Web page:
Select Page

The importance of appointing a proxy and executor

The importance of appointing a proxy and executor

“Most of us have probably faced death and thought about our own mortality more often, and however daunting the prospect may be the consequences of not preparing for this inevitability can be devastating for those left behind when a family member passes away, which is something that has unfortunately happened far too often over the last few months,” says Taswald July, FNB Group Legal Advisor

The bank has seen an alarming increase in cases where customers are faced with the incapacity or death of a loved one who had handled the finances and the family was left in the lurch regarding basic household expenses that had to be paid, for which no one had been prepared.

“We stress the importance of a last will once again and we offer our customers the option of arranging to appoint a proxy to the bank account in the event that you, as ‘owner’ of the account might be temporarily incapacitated. In the ordinary course of business, only the account holder or ‘owner’ would have access to his/her account and/or banking profiles. That means that unless you make the necessary arrangements with your bank to appoint someone you trust to manage household expenses in the event you may become temporarily incapacitated, no one else would be able to access these funds in the event of an emergency. A properly drafted mandate gives the individual you appointed proxy to use your bank account to defray household expenses if you are not able to do so” adds July.

“It came to our attention that very few people have their estate planning in order, or the right executor appointed. When a someone dies, the people left behind are faced with the dual challenge of coping with bereavement while trying to make sense of a very complex estate administration process for which they are entirely unprepared”.

July also advised that it was also vital for businesspeople to ensure that their affairs were in order. “If you are a sole trader or in a CC or PTY – albeit with one or more members, directors or shareholders, planning for business continuity here must also be in place, to guarantee business continuity and proper management of the affairs in the event of your passing.”

It is therefore very important to nominate the proper executor and the following should be considered:

1) The most important consideration is that your nominated executor should have the skill and experience required to adequately perform this highly complex task. Nominate a specialist estate administrator with the necessary legal and tax knowledge. Many people nominate an executor solely based on the discount offered on executor fees without much consideration for the competencies and skills available.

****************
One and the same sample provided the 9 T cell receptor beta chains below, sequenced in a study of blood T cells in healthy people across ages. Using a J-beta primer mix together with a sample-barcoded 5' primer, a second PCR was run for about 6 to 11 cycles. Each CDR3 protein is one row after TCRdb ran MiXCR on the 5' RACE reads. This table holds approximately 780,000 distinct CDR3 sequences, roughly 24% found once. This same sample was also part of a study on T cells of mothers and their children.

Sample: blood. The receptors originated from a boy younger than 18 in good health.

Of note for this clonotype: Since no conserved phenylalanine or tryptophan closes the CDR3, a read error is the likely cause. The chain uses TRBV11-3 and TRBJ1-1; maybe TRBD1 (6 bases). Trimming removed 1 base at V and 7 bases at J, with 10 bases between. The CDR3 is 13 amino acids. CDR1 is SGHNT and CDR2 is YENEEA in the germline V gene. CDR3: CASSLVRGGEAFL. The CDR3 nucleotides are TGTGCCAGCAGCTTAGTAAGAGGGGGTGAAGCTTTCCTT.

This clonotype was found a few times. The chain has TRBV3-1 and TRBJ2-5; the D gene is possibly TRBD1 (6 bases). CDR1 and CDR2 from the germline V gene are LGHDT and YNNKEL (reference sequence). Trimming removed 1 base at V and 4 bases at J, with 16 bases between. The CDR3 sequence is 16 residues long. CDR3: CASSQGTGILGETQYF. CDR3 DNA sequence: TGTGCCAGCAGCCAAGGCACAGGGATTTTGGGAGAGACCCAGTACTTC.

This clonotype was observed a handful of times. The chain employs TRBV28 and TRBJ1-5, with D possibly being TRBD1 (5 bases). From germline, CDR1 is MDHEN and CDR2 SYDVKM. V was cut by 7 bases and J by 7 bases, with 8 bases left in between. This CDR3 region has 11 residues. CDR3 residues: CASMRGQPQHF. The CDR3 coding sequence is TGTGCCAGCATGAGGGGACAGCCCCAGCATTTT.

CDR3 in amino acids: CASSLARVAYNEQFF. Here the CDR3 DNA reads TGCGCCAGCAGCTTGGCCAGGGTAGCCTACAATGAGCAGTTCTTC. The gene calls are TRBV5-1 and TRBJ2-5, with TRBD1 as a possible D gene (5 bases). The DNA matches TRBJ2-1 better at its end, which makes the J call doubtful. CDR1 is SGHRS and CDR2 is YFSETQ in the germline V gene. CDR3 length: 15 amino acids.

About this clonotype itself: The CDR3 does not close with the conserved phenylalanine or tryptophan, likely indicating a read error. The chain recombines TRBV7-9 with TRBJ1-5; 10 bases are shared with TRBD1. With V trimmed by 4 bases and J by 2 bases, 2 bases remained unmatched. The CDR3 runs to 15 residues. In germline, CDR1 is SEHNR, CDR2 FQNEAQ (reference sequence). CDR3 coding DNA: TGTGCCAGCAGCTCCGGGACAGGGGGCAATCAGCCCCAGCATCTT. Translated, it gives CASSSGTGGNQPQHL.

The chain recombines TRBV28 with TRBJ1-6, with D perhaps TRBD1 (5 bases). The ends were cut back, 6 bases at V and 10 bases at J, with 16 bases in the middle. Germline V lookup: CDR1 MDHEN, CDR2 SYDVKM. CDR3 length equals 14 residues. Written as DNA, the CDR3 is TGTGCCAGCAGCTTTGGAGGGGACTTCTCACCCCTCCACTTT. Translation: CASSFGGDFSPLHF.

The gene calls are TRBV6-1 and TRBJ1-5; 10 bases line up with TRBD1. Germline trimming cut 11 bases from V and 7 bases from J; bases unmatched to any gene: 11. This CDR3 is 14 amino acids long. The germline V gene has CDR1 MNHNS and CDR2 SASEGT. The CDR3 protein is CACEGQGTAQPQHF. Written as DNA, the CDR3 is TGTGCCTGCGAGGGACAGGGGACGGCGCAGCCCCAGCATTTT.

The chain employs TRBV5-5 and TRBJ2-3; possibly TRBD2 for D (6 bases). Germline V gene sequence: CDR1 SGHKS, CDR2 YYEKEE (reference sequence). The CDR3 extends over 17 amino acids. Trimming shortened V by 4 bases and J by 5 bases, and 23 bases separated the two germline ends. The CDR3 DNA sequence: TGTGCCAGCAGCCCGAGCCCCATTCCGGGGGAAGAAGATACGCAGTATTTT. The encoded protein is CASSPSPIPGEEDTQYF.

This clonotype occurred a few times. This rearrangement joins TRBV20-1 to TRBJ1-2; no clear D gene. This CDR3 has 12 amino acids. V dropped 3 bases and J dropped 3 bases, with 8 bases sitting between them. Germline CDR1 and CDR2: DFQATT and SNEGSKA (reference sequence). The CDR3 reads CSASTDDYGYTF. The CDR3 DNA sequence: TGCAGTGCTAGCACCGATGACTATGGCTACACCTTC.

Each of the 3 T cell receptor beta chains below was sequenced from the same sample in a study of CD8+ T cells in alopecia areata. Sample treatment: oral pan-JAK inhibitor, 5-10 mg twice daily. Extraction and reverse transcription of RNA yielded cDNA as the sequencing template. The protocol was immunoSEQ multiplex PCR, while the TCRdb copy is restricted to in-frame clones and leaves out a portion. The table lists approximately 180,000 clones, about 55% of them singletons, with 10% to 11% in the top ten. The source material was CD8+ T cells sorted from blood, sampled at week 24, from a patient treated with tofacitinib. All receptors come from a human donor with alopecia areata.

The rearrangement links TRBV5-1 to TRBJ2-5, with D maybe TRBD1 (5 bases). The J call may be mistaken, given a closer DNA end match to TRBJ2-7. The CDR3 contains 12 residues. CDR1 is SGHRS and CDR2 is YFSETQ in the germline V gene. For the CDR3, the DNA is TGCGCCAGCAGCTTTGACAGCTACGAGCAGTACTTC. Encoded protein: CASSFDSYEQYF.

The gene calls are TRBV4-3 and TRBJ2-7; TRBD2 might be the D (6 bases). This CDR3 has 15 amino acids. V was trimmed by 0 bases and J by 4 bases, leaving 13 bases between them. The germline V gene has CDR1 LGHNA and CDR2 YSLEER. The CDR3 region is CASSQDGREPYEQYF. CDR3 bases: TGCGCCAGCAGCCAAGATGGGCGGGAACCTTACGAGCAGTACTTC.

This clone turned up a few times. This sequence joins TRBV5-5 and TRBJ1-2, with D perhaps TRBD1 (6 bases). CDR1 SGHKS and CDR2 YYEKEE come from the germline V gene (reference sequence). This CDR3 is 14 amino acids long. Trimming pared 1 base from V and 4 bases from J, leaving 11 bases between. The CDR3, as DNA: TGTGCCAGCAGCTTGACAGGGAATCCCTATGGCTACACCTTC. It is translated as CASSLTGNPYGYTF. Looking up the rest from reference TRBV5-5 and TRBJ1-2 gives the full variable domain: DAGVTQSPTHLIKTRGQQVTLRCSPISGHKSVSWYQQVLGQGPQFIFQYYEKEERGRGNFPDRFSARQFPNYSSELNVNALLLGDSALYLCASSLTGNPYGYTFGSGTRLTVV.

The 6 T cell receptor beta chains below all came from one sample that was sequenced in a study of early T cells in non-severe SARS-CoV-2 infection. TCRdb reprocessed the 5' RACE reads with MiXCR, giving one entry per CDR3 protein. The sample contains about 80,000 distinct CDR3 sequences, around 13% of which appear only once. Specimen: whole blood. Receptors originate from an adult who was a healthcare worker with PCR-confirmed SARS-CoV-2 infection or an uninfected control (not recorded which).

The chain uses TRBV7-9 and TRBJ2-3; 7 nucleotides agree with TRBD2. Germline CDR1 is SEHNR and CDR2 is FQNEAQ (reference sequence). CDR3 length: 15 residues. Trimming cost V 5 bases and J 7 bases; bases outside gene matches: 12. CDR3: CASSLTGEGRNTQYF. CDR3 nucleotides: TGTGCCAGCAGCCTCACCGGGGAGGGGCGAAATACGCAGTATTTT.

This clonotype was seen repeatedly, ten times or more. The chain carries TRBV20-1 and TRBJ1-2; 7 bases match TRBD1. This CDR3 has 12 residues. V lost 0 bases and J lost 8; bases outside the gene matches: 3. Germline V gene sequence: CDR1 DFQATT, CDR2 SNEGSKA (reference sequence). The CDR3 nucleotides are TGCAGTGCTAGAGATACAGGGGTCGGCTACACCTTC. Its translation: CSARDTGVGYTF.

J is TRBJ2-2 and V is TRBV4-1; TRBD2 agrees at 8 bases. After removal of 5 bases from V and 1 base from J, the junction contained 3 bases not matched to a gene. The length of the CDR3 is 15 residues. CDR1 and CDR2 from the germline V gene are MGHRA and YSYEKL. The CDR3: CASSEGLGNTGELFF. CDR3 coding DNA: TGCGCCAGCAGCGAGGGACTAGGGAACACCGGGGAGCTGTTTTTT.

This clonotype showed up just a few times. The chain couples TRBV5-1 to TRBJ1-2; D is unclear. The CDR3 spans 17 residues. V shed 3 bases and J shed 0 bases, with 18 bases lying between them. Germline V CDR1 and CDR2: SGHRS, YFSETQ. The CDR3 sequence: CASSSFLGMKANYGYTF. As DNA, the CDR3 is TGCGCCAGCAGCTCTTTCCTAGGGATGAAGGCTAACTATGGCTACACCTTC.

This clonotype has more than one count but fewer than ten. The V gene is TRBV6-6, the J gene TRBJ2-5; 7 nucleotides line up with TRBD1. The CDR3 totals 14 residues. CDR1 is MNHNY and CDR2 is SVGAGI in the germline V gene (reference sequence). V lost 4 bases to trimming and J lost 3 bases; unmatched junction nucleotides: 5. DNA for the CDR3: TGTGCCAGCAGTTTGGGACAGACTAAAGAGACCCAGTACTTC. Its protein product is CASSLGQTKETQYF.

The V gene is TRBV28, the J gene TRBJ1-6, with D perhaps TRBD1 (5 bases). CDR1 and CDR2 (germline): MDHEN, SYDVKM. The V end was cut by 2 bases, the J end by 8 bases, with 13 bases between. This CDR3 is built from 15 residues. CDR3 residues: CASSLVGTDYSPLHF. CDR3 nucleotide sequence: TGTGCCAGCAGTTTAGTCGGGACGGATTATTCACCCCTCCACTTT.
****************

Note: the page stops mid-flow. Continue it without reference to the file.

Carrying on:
2) Relying on one specific individual may cause a delay in wrapping up your estate, they could possibly pre-decease you, retire or for any other unforeseen circumstances be unable to perform the duties that you entrusted them with. Consider nominating an executor, who doesn’t rely on one specific individual but who has sufficient skilled staff to perform this function, while at the same time having sufficient regional and national representation which will aid interaction between beneficiaries (who might live in different towns) and the executor.

3) Ultimately it all comes down to trust. Do you trust your nominated executor enough to step into your shoes and protect what is important to you, whilst having the necessary understanding of the estate administration process?

“Access an experienced and knowledgeable executor to guide you through the complex and time – consuming deceased estate administration process as well as help with the numerous practical tasks which need to be performed. It is a very difficult time for families and FNB’s team of specialists is here to assist with the administration of the most complex estates,” concludes July.


About The Author

Guest Contributor

A Guest Contributor is any of a number of experts who contribute articles and columns under their own respective names. They are regarded as authorities in their disciplines, and their work is usually published with limited editing only. They may also contribute to other publications. - Ed.